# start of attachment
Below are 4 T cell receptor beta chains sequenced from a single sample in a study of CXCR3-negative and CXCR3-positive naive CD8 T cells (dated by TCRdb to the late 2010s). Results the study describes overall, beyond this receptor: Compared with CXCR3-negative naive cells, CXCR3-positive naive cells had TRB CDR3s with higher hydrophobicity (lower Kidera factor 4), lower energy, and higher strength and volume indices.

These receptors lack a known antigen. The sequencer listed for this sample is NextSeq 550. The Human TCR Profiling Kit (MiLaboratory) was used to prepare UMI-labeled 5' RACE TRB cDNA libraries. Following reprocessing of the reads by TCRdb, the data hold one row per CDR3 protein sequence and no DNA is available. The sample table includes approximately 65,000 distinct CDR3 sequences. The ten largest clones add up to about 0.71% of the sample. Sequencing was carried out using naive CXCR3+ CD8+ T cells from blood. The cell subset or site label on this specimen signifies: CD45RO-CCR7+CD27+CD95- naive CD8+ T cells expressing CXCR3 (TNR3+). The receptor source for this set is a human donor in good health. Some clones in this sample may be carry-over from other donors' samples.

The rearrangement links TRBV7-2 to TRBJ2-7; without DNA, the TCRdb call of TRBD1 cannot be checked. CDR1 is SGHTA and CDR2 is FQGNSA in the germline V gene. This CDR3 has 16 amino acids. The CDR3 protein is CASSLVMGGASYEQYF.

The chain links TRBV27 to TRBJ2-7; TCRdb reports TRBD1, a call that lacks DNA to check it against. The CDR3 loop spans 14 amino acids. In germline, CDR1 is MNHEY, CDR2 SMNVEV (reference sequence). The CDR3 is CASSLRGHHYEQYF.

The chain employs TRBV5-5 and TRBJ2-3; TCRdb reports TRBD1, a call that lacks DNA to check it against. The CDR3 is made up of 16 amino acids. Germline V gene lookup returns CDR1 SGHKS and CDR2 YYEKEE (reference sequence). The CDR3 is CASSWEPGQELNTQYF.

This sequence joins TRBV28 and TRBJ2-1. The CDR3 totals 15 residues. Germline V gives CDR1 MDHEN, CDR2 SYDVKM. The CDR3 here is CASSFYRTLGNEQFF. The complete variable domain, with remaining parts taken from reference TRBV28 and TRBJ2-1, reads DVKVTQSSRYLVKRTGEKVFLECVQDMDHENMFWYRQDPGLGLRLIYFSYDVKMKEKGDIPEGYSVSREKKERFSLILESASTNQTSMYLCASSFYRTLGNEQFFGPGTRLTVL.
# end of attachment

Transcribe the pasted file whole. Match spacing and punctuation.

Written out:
Below are 4 T cell receptor beta chains sequenced from a single sample in a study of CXCR3-negative and CXCR3-positive naive CD8 T cells (dated by TCRdb to the late 2010s). Results the study describes overall, beyond this receptor: Compared with CXCR3-negative naive cells, CXCR3-positive naive cells had TRB CDR3s with higher hydrophobicity (lower Kidera factor 4), lower energy, and higher strength and volume indices.

These receptors lack a known antigen. The sequencer listed for this sample is NextSeq 550. The Human TCR Profiling Kit (MiLaboratory) was used to prepare UMI-labeled 5' RACE TRB cDNA libraries. Following reprocessing of the reads by TCRdb, the data hold one row per CDR3 protein sequence and no DNA is available. The sample table includes approximately 65,000 distinct CDR3 sequences. The ten largest clones add up to about 0.71% of the sample. Sequencing was carried out using naive CXCR3+ CD8+ T cells from blood. The cell subset or site label on this specimen signifies: CD45RO-CCR7+CD27+CD95- naive CD8+ T cells expressing CXCR3 (TNR3+). The receptor source for this set is a human donor in good health. Some clones in this sample may be carry-over from other donors' samples.

The rearrangement links TRBV7-2 to TRBJ2-7; without DNA, the TCRdb call of TRBD1 cannot be checked. CDR1 is SGHTA and CDR2 is FQGNSA in the germline V gene. This CDR3 has 16 amino acids. The CDR3 protein is CASSLVMGGASYEQYF.

The chain links TRBV27 to TRBJ2-7; TCRdb reports TRBD1, a call that lacks DNA to check it against. The CDR3 loop spans 14 amino acids. In germline, CDR1 is MNHEY, CDR2 SMNVEV (reference sequence). The CDR3 is CASSLRGHHYEQYF.

The chain employs TRBV5-5 and TRBJ2-3; TCRdb reports TRBD1, a call that lacks DNA to check it against. The CDR3 is made up of 16 amino acids. Germline V gene lookup returns CDR1 SGHKS and CDR2 YYEKEE (reference sequence). The CDR3 is CASSWEPGQELNTQYF.

This sequence joins TRBV28 and TRBJ2-1. The CDR3 totals 15 residues. Germline V gives CDR1 MDHEN, CDR2 SYDVKM. The CDR3 here is CASSFYRTLGNEQFF. The complete variable domain, with remaining parts taken from reference TRBV28 and TRBJ2-1, reads DVKVTQSSRYLVKRTGEKVFLECVQDMDHENMFWYRQDPGLGLRLIYFSYDVKMKEKGDIPEGYSVSREKKERFSLILESASTNQTSMYLCASSFYRTLGNEQFFGPGTRLTVL.